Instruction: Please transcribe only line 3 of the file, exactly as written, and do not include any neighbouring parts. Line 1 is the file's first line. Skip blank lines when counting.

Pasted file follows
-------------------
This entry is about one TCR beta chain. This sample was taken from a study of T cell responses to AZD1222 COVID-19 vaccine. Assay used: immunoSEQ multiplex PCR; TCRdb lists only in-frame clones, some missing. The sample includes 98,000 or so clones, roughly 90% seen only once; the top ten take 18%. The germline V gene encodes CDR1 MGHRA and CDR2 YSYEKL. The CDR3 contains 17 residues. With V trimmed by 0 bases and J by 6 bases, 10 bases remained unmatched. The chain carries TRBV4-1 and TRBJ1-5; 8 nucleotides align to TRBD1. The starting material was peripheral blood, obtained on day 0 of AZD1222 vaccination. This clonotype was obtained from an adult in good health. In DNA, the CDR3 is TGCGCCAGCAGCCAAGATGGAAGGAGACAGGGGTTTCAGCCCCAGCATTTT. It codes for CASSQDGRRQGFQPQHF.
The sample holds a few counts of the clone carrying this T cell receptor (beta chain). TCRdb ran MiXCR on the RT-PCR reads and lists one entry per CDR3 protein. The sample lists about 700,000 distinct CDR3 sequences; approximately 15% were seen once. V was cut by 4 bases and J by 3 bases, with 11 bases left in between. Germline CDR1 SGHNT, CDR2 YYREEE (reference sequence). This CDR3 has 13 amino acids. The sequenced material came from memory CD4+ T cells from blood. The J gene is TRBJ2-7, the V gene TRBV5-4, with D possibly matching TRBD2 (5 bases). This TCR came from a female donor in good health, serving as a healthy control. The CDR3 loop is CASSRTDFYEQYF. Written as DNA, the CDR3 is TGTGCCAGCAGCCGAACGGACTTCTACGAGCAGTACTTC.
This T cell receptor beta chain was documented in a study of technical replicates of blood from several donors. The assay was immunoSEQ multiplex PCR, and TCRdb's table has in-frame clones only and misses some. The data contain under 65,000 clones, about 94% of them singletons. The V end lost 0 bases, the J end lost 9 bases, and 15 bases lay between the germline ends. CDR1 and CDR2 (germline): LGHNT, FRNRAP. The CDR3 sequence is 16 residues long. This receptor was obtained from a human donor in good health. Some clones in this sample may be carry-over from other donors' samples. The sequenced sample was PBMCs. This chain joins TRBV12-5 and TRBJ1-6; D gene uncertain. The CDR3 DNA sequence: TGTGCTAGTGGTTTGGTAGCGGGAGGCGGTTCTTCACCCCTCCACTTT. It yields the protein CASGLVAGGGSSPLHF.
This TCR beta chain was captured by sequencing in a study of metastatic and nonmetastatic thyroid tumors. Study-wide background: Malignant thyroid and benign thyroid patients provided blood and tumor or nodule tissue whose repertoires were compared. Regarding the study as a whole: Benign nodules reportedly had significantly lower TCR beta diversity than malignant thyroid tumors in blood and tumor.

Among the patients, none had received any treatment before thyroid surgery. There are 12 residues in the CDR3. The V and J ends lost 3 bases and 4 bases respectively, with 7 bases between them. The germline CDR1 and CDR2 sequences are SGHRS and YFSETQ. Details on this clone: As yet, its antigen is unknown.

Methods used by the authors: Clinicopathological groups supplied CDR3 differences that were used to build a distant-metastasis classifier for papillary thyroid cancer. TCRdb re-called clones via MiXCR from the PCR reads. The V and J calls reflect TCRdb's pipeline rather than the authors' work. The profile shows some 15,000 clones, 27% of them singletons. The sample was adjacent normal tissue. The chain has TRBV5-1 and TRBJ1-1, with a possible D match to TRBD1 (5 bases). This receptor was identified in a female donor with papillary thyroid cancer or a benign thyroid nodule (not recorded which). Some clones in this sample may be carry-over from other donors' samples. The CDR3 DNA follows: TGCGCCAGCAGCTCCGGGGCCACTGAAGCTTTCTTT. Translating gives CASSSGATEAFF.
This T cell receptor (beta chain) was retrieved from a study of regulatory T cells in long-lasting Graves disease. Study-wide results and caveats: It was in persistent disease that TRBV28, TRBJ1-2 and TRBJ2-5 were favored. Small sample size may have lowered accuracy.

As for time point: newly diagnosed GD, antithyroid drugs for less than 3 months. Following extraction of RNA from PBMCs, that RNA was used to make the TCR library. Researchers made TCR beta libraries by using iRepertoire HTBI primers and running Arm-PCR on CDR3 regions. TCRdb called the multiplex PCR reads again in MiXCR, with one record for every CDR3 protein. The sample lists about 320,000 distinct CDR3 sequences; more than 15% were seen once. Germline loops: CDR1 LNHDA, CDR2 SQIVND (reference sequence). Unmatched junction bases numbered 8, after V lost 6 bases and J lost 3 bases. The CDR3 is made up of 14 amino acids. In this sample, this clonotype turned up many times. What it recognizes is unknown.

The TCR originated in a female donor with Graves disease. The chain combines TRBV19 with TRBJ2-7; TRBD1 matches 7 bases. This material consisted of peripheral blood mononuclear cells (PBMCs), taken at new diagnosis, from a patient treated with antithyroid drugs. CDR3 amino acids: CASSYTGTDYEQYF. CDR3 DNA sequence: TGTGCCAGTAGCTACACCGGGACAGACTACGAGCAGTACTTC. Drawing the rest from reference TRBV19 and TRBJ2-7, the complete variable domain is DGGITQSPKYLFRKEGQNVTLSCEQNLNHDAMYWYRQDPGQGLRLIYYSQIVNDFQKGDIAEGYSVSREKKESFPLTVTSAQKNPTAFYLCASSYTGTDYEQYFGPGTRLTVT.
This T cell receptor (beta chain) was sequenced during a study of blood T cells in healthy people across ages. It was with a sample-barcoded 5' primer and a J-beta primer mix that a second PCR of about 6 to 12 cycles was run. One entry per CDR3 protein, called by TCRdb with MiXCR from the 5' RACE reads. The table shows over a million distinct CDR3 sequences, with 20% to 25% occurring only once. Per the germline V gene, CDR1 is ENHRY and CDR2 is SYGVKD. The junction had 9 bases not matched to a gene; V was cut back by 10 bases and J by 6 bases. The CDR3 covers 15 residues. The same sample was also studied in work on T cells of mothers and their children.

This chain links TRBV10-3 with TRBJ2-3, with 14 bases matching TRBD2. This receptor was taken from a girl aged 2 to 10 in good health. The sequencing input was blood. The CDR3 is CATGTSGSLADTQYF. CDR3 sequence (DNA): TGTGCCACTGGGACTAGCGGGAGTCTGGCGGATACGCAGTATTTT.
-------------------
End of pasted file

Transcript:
This T cell receptor beta chain was documented in a study of technical replicates of blood from several donors. The assay was immunoSEQ multiplex PCR, and TCRdb's table has in-frame clones only and misses some. The data contain under 65,000 clones, about 94% of them singletons. The V end lost 0 bases, the J end lost 9 bases, and 15 bases lay between the germline ends. CDR1 and CDR2 (germline): LGHNT, FRNRAP. The CDR3 sequence is 16 residues long. This receptor was obtained from a human donor in good health. Some clones in this sample may be carry-over from other donors' samples. The sequenced sample was PBMCs. This chain joins TRBV12-5 and TRBJ1-6; D gene uncertain. The CDR3 DNA sequence: TGTGCTAGTGGTTTGGTAGCGGGAGGCGGTTCTTCACCCCTCCACTTT. It yields the protein CASGLVAGGGSSPLHF.